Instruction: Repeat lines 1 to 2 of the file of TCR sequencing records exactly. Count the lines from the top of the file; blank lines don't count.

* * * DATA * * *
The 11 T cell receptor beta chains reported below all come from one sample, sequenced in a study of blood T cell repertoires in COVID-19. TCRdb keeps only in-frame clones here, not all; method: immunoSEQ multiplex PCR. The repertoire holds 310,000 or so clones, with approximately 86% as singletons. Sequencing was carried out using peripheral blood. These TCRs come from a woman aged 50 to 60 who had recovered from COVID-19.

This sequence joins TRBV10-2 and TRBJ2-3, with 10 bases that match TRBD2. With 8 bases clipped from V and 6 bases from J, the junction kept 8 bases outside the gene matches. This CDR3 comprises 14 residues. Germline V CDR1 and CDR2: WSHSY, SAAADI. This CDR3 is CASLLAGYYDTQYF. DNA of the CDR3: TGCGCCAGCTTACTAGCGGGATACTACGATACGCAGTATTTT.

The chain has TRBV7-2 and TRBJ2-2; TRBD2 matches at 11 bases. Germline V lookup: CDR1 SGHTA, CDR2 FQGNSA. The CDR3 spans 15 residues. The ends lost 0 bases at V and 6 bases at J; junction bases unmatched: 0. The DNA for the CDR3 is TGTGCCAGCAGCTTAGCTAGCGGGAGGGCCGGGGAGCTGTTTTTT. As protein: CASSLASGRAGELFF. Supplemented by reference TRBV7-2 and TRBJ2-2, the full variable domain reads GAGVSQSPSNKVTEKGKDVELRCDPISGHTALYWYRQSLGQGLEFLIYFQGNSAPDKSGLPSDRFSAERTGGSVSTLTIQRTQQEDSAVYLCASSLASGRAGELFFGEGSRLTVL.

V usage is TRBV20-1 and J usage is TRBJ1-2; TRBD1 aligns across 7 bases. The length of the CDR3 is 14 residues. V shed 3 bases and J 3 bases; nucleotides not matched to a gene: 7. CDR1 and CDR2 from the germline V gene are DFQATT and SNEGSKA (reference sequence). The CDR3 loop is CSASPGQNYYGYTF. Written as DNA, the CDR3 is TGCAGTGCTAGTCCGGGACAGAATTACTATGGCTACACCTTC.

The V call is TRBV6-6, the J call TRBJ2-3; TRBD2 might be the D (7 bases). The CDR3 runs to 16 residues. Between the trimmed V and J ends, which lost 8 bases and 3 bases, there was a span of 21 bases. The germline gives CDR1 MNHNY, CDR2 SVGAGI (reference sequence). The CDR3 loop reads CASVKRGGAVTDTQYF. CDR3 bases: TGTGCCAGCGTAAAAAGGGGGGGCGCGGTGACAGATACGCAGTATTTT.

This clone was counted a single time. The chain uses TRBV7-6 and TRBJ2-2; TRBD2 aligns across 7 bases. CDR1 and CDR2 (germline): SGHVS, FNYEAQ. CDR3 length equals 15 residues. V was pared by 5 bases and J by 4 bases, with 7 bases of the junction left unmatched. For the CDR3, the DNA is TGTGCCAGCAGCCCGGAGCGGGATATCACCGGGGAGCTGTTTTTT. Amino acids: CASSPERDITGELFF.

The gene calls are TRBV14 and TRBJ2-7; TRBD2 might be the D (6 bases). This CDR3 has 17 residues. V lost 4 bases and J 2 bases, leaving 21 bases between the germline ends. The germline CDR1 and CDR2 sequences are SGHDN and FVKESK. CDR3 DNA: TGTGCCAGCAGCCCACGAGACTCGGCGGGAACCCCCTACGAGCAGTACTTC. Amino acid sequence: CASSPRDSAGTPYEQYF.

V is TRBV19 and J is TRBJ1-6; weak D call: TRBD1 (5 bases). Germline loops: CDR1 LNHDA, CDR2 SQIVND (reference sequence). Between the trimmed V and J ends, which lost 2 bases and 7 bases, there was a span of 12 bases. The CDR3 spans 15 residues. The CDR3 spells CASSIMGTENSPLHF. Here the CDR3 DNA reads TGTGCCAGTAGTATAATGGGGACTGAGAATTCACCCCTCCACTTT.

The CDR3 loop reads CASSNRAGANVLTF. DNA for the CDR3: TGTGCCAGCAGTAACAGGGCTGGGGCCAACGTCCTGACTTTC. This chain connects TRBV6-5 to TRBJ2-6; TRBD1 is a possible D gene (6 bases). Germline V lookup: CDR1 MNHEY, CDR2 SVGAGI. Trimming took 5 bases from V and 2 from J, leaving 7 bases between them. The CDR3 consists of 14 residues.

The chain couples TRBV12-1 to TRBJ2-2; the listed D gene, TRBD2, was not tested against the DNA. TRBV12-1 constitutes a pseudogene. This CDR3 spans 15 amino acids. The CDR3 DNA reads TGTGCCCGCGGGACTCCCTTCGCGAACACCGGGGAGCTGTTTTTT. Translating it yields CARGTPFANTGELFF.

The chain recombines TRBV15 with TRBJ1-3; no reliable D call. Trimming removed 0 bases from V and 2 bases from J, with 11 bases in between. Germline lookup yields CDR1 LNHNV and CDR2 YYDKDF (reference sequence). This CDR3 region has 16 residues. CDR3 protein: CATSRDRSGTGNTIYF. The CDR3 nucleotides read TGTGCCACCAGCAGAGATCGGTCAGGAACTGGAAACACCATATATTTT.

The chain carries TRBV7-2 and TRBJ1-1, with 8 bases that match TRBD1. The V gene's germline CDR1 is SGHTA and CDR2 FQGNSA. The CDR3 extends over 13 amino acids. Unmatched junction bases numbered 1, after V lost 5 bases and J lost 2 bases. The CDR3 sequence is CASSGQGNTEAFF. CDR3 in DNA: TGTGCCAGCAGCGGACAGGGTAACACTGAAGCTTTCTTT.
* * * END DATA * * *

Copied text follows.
The 11 T cell receptor beta chains reported below all come from one sample, sequenced in a study of blood T cell repertoires in COVID-19. TCRdb keeps only in-frame clones here, not all; method: immunoSEQ multiplex PCR. The repertoire holds 310,000 or so clones, with approximately 86% as singletons. Sequencing was carried out using peripheral blood. These TCRs come from a woman aged 50 to 60 who had recovered from COVID-19.

This sequence joins TRBV10-2 and TRBJ2-3, with 10 bases that match TRBD2. With 8 bases clipped from V and 6 bases from J, the junction kept 8 bases outside the gene matches. This CDR3 comprises 14 residues. Germline V CDR1 and CDR2: WSHSY, SAAADI. This CDR3 is CASLLAGYYDTQYF. DNA of the CDR3: TGCGCCAGCTTACTAGCGGGATACTACGATACGCAGTATTTT.